Politics

Florida candidate for governor Andrew Gillum hopes to join other politicians of color on November ballots

Florida candidate for governor Andrew Gillum hopes to join other politicians of color on November ballots
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Andrew Gillum is one of five candidates vying for the Democratic gubernatorial nomination in Tuesday in Florida. He hopes to join other candidates of color who have made history during the 2018 midterms by winning major party primaries for their state’s chief executive job.

Gillum, 39, the mayor of Tallahassee, Florida’s capital, would be the first African American to win a major party nomination for governor in the Sunshine State. Just across the state line in Georgia, Stacey Abrams in May became the first black woman in the nation to win a major party’s gubernatorial primary. Democrats also have been nominated candidates of color for gubernatorial contents in Idaho, Maryland and Texas.

Instead of shrinking in the face of a more visible and vocal white voting bloc that elected Donald Trump president, several candidates of color have stepped forward to challenge the notion that Democrats can’t win with diverse candidates.

Quentin James, co-founder of Collective PAC, which recruits and supports black for elected office, said that white Democrats and progressives have struggled to respond to Trump’s divisive racial messages.

“Black candidates are able to code switch in order to provide a unifying message for Democrats,” said James. “But also their very presence on a ballot is in direct opposition to white nationalism, because it says that we, too, are American, and we can, too, can lead. But to lead in Georgia and in Florida, to lead in the former Jim Crow South, is powerful.”

After trailing in the polls for much of the race, Gillum has picked up enough support to rank in the top three. An endorsement two weeks ago from 2016 Democratic presidential candidate Sen. Bernie Sanders (I-Vt.) helped, as did a barrage of negative ads aimed at the top two Democratic candidates – Gwen Graham, a former congresswoman who is hoping to become the state’s first female major party nominee, and Philip Levine, a former mayor of Miami Beach – appears to have improved Gillum’s standing among late deciding voters.

In total, seven people are seeking the Democratic nomination. Republicans will be choosing among eight candidates. The incumbent, Gov. Rick Scott (R) is term-limited and is seeking a U.S. Senate seat.

Gillum has received infusion of cash and mobilization support from several groups, including a coalition organized by People for the American Way that provided about $3.5 million and $650,000 pitched in late last week by progressive donors Tom Steyer and George Soros.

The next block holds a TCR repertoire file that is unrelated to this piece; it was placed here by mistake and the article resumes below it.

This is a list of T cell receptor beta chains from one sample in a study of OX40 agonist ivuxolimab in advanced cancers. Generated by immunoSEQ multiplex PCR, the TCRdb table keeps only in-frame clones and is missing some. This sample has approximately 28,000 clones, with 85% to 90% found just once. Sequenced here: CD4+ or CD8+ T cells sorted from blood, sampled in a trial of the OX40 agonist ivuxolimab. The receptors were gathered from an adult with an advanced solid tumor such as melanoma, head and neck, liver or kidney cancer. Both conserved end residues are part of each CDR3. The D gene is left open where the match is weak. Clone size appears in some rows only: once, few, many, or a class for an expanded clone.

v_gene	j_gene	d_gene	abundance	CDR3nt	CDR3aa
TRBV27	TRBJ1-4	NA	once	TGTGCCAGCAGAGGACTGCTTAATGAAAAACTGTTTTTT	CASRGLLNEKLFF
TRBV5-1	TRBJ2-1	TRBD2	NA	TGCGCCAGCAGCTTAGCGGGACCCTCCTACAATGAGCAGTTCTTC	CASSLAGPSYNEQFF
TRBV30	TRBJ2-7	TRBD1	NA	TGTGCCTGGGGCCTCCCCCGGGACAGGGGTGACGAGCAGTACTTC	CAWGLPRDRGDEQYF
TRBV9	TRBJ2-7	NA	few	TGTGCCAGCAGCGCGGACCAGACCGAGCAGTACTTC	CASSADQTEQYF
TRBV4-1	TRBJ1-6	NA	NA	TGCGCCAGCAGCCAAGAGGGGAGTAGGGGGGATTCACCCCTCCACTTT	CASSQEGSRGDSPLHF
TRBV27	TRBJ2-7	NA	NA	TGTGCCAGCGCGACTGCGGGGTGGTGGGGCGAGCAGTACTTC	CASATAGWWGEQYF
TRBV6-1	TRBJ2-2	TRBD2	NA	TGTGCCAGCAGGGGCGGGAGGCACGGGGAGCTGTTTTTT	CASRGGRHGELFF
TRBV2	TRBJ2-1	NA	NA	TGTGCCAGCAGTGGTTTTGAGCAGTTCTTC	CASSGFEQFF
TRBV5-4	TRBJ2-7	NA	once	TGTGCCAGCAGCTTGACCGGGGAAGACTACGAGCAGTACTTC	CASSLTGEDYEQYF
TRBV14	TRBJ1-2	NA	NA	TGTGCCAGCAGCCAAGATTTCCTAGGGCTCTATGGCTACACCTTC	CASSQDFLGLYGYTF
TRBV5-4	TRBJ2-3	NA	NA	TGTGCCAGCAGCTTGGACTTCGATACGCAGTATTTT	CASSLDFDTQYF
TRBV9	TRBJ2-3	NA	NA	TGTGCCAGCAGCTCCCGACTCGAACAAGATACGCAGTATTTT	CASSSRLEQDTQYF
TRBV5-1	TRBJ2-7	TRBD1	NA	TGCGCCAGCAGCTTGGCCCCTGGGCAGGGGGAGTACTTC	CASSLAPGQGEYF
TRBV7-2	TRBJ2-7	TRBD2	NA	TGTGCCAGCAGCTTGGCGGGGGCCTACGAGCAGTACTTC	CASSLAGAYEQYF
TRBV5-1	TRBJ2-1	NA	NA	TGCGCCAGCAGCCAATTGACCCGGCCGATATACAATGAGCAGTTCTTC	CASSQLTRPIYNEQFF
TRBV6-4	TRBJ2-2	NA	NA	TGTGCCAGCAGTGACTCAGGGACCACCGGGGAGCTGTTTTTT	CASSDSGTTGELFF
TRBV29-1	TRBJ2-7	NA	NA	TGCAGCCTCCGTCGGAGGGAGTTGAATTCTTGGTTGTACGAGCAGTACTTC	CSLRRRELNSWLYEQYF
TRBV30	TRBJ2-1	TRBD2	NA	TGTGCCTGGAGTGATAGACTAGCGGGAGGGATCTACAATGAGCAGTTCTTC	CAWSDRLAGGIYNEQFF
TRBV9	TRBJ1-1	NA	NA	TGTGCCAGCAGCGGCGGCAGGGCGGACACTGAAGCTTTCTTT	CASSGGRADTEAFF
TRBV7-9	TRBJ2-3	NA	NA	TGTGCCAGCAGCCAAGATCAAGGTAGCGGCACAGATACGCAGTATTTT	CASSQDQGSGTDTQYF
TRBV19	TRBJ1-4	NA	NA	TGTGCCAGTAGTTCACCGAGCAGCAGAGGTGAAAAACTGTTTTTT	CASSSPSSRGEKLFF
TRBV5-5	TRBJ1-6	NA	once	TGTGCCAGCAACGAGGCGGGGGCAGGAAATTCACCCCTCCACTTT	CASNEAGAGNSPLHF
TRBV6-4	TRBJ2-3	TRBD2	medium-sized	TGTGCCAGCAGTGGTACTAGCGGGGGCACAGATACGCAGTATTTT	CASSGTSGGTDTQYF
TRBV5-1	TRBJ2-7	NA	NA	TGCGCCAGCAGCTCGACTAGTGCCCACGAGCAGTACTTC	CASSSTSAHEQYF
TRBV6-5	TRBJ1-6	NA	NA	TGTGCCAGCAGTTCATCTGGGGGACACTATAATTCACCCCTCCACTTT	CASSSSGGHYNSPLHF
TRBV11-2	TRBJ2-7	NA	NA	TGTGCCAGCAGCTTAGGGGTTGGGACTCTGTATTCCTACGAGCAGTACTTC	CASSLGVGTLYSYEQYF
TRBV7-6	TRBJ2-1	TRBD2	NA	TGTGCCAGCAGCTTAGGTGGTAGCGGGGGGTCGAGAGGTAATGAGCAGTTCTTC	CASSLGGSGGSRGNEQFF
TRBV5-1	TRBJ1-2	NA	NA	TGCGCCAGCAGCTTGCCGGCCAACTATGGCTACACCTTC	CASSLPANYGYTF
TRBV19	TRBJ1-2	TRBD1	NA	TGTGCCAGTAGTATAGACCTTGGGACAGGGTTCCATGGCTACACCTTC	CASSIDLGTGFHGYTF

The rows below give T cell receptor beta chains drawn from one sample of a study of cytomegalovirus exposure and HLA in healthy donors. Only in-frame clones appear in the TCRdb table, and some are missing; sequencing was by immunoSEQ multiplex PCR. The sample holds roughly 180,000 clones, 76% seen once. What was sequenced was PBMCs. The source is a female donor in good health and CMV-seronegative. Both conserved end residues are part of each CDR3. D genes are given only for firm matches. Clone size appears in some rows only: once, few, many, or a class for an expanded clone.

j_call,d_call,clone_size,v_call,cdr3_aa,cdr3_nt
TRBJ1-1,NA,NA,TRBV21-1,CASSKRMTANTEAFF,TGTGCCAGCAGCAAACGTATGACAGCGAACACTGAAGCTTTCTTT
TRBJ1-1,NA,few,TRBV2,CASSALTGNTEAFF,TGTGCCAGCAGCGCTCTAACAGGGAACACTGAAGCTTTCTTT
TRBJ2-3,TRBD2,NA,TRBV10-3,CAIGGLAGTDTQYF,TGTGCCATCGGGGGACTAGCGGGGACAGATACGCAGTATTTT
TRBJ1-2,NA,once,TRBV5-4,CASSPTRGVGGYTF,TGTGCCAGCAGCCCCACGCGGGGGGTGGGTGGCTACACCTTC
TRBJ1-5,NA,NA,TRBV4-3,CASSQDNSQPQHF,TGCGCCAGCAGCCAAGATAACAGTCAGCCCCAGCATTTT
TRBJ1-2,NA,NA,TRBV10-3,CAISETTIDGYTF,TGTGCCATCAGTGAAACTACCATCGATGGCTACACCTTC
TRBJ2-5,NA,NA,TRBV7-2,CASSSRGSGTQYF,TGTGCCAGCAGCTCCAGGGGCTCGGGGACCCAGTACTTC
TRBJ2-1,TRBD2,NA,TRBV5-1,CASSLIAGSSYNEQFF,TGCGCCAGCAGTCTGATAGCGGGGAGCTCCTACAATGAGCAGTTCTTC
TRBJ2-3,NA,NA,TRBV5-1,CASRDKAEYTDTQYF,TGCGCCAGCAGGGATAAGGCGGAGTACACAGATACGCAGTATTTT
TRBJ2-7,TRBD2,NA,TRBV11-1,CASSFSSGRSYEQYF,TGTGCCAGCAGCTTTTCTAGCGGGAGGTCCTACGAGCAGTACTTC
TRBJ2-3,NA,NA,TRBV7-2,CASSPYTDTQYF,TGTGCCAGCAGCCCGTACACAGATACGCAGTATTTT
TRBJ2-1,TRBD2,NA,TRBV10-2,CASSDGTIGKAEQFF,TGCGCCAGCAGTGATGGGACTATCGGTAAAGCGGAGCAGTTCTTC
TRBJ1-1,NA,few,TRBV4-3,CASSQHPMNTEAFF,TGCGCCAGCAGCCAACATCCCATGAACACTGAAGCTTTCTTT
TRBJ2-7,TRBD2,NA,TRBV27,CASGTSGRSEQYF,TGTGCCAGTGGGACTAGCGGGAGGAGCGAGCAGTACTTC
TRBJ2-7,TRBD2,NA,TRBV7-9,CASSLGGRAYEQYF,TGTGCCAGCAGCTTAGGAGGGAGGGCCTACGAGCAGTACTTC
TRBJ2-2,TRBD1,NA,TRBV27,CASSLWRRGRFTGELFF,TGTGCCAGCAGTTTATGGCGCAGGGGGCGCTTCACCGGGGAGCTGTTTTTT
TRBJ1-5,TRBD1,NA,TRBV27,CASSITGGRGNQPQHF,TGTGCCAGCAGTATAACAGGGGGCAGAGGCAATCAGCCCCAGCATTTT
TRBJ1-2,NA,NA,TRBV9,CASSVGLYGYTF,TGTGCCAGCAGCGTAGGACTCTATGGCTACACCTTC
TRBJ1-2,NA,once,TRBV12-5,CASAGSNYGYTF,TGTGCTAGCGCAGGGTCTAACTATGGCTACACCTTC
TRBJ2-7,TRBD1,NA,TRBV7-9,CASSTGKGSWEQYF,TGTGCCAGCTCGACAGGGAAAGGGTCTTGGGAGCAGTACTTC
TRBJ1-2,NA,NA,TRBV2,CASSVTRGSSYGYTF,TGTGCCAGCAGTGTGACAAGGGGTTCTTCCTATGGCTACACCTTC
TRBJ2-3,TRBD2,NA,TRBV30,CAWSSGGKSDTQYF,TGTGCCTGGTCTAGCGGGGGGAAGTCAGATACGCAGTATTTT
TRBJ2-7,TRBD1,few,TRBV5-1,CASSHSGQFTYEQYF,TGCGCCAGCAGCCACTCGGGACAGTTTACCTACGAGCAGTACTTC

Sharon Wright Austin, a professor of African American studies and political science at the University of Florida, also said that the success of Barack Obama has given candidates like Gillum and Abrams confidence to run for governor in states that have seemed politically hostile to black candidates. Like Obama, she said, Gillum is young and has “multiracial appeal. He’s campaigning heavily to young voters, particularly college students.” She, too, thinks that these candidates represent political push back to “Trump [who] has been so blatant in saying things offensive to people of color and young voters.” But she questions whether Gillum’s surge has come too late for him to win on Tuesday.

Gillum said that he decided for governor this year after Trump’s presidential win. He said he thought it was important that Democrats offered an unequivocal contrast to the president’s political message.

“It became very clear that something was seriously wrong, and we couldn’t take the risk in Florida of putting up another Republican-lite Democrat who would lose for governor the sixth consecutive time,” he said. Democrats have narrowly lost those races, he argued because “black, brown and poor voters who feel they don’t have a reason to show up with the nominees that have been put before us.”

Moreso than race, he says is life experiences growing up in a working poor family is what will connect him to Florida’s electorate, which is about 30 percent black and Hispanic. He often notes that he is the only candidate in the race who is not a millionaire.

“My daddy was a construction worker … and my mother drove school bus,” Gillum said. “That kind of experience, I think, prepares me well for what is what many folks in our state are facing. In Florida right now, 44 percent of working people say they can’t earn enough to make ends meet.”

But he’s also drawn support from some Florida residents on the other end of the economic spectrum.

On Monday, actress Gabrielle Union, who also is the wife of NBA star Dwayne, tweeted her endorsement of Gillum.

“This is the man I’ll be voting for. Join me Florida!”




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